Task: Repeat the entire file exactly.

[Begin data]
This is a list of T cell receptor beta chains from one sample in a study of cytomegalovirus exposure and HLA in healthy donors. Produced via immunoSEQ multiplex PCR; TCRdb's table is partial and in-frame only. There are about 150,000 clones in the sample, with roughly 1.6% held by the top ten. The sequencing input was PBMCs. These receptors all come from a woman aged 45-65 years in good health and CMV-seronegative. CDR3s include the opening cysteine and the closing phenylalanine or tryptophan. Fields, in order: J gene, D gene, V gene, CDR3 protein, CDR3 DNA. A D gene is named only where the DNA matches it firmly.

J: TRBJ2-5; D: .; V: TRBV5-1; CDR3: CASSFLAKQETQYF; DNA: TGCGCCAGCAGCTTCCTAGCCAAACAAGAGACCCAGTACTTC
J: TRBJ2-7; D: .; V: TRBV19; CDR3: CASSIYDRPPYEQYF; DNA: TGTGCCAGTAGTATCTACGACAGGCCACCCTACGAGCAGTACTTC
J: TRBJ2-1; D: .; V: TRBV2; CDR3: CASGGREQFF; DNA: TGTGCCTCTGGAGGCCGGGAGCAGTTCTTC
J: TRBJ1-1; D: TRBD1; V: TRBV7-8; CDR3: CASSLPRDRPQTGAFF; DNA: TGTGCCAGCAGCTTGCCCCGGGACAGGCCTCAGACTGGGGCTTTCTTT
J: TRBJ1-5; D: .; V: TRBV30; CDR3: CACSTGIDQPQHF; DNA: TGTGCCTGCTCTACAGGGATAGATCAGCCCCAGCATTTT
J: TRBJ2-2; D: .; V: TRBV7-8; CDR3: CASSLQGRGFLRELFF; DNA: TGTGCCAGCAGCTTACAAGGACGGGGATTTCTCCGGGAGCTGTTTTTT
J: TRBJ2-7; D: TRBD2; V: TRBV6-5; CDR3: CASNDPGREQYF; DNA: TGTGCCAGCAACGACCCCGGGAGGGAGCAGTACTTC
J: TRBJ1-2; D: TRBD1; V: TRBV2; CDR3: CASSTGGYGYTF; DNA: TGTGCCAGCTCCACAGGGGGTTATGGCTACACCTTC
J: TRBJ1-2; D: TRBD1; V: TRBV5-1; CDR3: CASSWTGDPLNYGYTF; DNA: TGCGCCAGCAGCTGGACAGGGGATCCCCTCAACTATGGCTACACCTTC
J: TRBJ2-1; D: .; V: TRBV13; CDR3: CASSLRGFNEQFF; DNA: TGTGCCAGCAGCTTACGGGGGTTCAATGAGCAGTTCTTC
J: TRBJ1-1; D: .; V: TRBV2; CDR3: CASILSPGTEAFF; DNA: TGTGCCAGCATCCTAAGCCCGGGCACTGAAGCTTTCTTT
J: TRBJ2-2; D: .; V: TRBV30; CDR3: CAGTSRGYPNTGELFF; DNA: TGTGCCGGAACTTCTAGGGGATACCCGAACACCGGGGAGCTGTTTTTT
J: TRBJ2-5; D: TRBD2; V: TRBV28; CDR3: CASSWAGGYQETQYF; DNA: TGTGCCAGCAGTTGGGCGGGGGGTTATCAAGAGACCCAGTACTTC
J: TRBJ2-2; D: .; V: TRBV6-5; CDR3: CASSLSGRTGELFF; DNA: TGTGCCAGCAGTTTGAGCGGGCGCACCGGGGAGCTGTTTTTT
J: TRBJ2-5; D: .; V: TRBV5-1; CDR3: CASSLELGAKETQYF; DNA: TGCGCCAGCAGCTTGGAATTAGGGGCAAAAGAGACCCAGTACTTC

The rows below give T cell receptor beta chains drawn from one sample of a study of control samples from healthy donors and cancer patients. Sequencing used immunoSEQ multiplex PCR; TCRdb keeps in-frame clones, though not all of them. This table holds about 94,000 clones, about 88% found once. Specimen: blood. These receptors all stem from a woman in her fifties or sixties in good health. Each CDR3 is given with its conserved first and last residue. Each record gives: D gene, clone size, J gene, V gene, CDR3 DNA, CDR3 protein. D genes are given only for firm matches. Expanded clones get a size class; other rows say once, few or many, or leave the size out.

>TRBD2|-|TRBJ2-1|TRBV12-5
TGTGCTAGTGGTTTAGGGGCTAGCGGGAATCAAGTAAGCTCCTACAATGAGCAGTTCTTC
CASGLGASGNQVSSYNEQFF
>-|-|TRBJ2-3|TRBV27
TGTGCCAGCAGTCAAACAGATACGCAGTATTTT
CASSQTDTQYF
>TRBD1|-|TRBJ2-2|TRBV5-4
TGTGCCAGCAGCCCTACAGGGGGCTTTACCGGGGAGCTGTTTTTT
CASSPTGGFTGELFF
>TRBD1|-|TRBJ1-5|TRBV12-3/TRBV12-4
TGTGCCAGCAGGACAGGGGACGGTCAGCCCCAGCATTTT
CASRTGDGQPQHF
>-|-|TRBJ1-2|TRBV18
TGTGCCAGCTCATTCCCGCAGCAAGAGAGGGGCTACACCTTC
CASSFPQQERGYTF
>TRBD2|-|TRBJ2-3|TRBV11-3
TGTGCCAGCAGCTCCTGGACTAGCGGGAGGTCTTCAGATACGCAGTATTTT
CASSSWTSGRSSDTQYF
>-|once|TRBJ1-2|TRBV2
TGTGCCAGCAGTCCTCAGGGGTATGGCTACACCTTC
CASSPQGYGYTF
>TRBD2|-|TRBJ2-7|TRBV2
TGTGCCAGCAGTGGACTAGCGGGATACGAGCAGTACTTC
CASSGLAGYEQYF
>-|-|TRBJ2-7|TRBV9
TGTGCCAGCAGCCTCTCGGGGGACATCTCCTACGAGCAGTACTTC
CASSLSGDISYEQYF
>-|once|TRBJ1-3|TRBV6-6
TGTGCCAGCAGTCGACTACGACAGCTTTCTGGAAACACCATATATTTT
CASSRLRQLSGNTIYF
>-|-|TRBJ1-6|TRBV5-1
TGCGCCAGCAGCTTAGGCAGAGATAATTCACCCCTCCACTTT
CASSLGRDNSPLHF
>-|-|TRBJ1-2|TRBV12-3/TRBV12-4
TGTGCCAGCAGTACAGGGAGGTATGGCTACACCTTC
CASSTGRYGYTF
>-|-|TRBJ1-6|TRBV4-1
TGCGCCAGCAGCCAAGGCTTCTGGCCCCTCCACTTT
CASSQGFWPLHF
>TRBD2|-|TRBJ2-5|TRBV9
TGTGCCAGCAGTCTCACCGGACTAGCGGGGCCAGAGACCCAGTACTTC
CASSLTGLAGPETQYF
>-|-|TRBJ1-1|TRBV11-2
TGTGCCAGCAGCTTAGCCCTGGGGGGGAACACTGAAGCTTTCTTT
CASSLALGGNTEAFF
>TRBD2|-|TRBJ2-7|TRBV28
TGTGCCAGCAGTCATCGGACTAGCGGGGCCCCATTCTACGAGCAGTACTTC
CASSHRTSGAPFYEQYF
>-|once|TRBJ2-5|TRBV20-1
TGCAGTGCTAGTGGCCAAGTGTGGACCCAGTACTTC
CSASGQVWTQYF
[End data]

This is a list of T cell receptor beta chains from one sample in a study of cytomegalovirus exposure and HLA in healthy donors. Produced via immunoSEQ multiplex PCR; TCRdb's table is partial and in-frame only. There are about 150,000 clones in the sample, with roughly 1.6% held by the top ten. The sequencing input was PBMCs. These receptors all come from a woman aged 45-65 years in good health and CMV-seronegative. CDR3s include the opening cysteine and the closing phenylalanine or tryptophan. Fields, in order: J gene, D gene, V gene, CDR3 protein, CDR3 DNA. A D gene is named only where the DNA matches it firmly.

J: TRBJ2-5; D: .; V: TRBV5-1; CDR3: CASSFLAKQETQYF; DNA: TGCGCCAGCAGCTTCCTAGCCAAACAAGAGACCCAGTACTTC
J: TRBJ2-7; D: .; V: TRBV19; CDR3: CASSIYDRPPYEQYF; DNA: TGTGCCAGTAGTATCTACGACAGGCCACCCTACGAGCAGTACTTC
J: TRBJ2-1; D: .; V: TRBV2; CDR3: CASGGREQFF; DNA: TGTGCCTCTGGAGGCCGGGAGCAGTTCTTC
J: TRBJ1-1; D: TRBD1; V: TRBV7-8; CDR3: CASSLPRDRPQTGAFF; DNA: TGTGCCAGCAGCTTGCCCCGGGACAGGCCTCAGACTGGGGCTTTCTTT
J: TRBJ1-5; D: .; V: TRBV30; CDR3: CACSTGIDQPQHF; DNA: TGTGCCTGCTCTACAGGGATAGATCAGCCCCAGCATTTT
J: TRBJ2-2; D: .; V: TRBV7-8; CDR3: CASSLQGRGFLRELFF; DNA: TGTGCCAGCAGCTTACAAGGACGGGGATTTCTCCGGGAGCTGTTTTTT
J: TRBJ2-7; D: TRBD2; V: TRBV6-5; CDR3: CASNDPGREQYF; DNA: TGTGCCAGCAACGACCCCGGGAGGGAGCAGTACTTC
J: TRBJ1-2; D: TRBD1; V: TRBV2; CDR3: CASSTGGYGYTF; DNA: TGTGCCAGCTCCACAGGGGGTTATGGCTACACCTTC
J: TRBJ1-2; D: TRBD1; V: TRBV5-1; CDR3: CASSWTGDPLNYGYTF; DNA: TGCGCCAGCAGCTGGACAGGGGATCCCCTCAACTATGGCTACACCTTC
J: TRBJ2-1; D: .; V: TRBV13; CDR3: CASSLRGFNEQFF; DNA: TGTGCCAGCAGCTTACGGGGGTTCAATGAGCAGTTCTTC
J: TRBJ1-1; D: .; V: TRBV2; CDR3: CASILSPGTEAFF; DNA: TGTGCCAGCATCCTAAGCCCGGGCACTGAAGCTTTCTTT
J: TRBJ2-2; D: .; V: TRBV30; CDR3: CAGTSRGYPNTGELFF; DNA: TGTGCCGGAACTTCTAGGGGATACCCGAACACCGGGGAGCTGTTTTTT
J: TRBJ2-5; D: TRBD2; V: TRBV28; CDR3: CASSWAGGYQETQYF; DNA: TGTGCCAGCAGTTGGGCGGGGGGTTATCAAGAGACCCAGTACTTC
J: TRBJ2-2; D: .; V: TRBV6-5; CDR3: CASSLSGRTGELFF; DNA: TGTGCCAGCAGTTTGAGCGGGCGCACCGGGGAGCTGTTTTTT
J: TRBJ2-5; D: .; V: TRBV5-1; CDR3: CASSLELGAKETQYF; DNA: TGCGCCAGCAGCTTGGAATTAGGGGCAAAAGAGACCCAGTACTTC

The rows below give T cell receptor beta chains drawn from one sample of a study of control samples from healthy donors and cancer patients. Sequencing used immunoSEQ multiplex PCR; TCRdb keeps in-frame clones, though not all of them. This table holds about 94,000 clones, about 88% found once. Specimen: blood. These receptors all stem from a woman in her fifties or sixties in good health. Each CDR3 is given with its conserved first and last residue. Each record gives: D gene, clone size, J gene, V gene, CDR3 DNA, CDR3 protein. D genes are given only for firm matches. Expanded clones get a size class; other rows say once, few or many, or leave the size out.

>TRBD2|-|TRBJ2-1|TRBV12-5
TGTGCTAGTGGTTTAGGGGCTAGCGGGAATCAAGTAAGCTCCTACAATGAGCAGTTCTTC
CASGLGASGNQVSSYNEQFF
>-|-|TRBJ2-3|TRBV27
TGTGCCAGCAGTCAAACAGATACGCAGTATTTT
CASSQTDTQYF
>TRBD1|-|TRBJ2-2|TRBV5-4
TGTGCCAGCAGCCCTACAGGGGGCTTTACCGGGGAGCTGTTTTTT
CASSPTGGFTGELFF
>TRBD1|-|TRBJ1-5|TRBV12-3/TRBV12-4
TGTGCCAGCAGGACAGGGGACGGTCAGCCCCAGCATTTT
CASRTGDGQPQHF
>-|-|TRBJ1-2|TRBV18
TGTGCCAGCTCATTCCCGCAGCAAGAGAGGGGCTACACCTTC
CASSFPQQERGYTF
>TRBD2|-|TRBJ2-3|TRBV11-3
TGTGCCAGCAGCTCCTGGACTAGCGGGAGGTCTTCAGATACGCAGTATTTT
CASSSWTSGRSSDTQYF
>-|once|TRBJ1-2|TRBV2
TGTGCCAGCAGTCCTCAGGGGTATGGCTACACCTTC
CASSPQGYGYTF
>TRBD2|-|TRBJ2-7|TRBV2
TGTGCCAGCAGTGGACTAGCGGGATACGAGCAGTACTTC
CASSGLAGYEQYF
>-|-|TRBJ2-7|TRBV9
TGTGCCAGCAGCCTCTCGGGGGACATCTCCTACGAGCAGTACTTC
CASSLSGDISYEQYF
>-|once|TRBJ1-3|TRBV6-6
TGTGCCAGCAGTCGACTACGACAGCTTTCTGGAAACACCATATATTTT
CASSRLRQLSGNTIYF
>-|-|TRBJ1-6|TRBV5-1
TGCGCCAGCAGCTTAGGCAGAGATAATTCACCCCTCCACTTT
CASSLGRDNSPLHF
>-|-|TRBJ1-2|TRBV12-3/TRBV12-4
TGTGCCAGCAGTACAGGGAGGTATGGCTACACCTTC
CASSTGRYGYTF
>-|-|TRBJ1-6|TRBV4-1
TGCGCCAGCAGCCAAGGCTTCTGGCCCCTCCACTTT
CASSQGFWPLHF
>TRBD2|-|TRBJ2-5|TRBV9
TGTGCCAGCAGTCTCACCGGACTAGCGGGGCCAGAGACCCAGTACTTC
CASSLTGLAGPETQYF
>-|-|TRBJ1-1|TRBV11-2
TGTGCCAGCAGCTTAGCCCTGGGGGGGAACACTGAAGCTTTCTTT
CASSLALGGNTEAFF
>TRBD2|-|TRBJ2-7|TRBV28
TGTGCCAGCAGTCATCGGACTAGCGGGGCCCCATTCTACGAGCAGTACTTC
CASSHRTSGAPFYEQYF
>-|once|TRBJ2-5|TRBV20-1
TGCAGTGCTAGTGGCCAAGTGTGGACCCAGTACTTC
CSASGQVWTQYF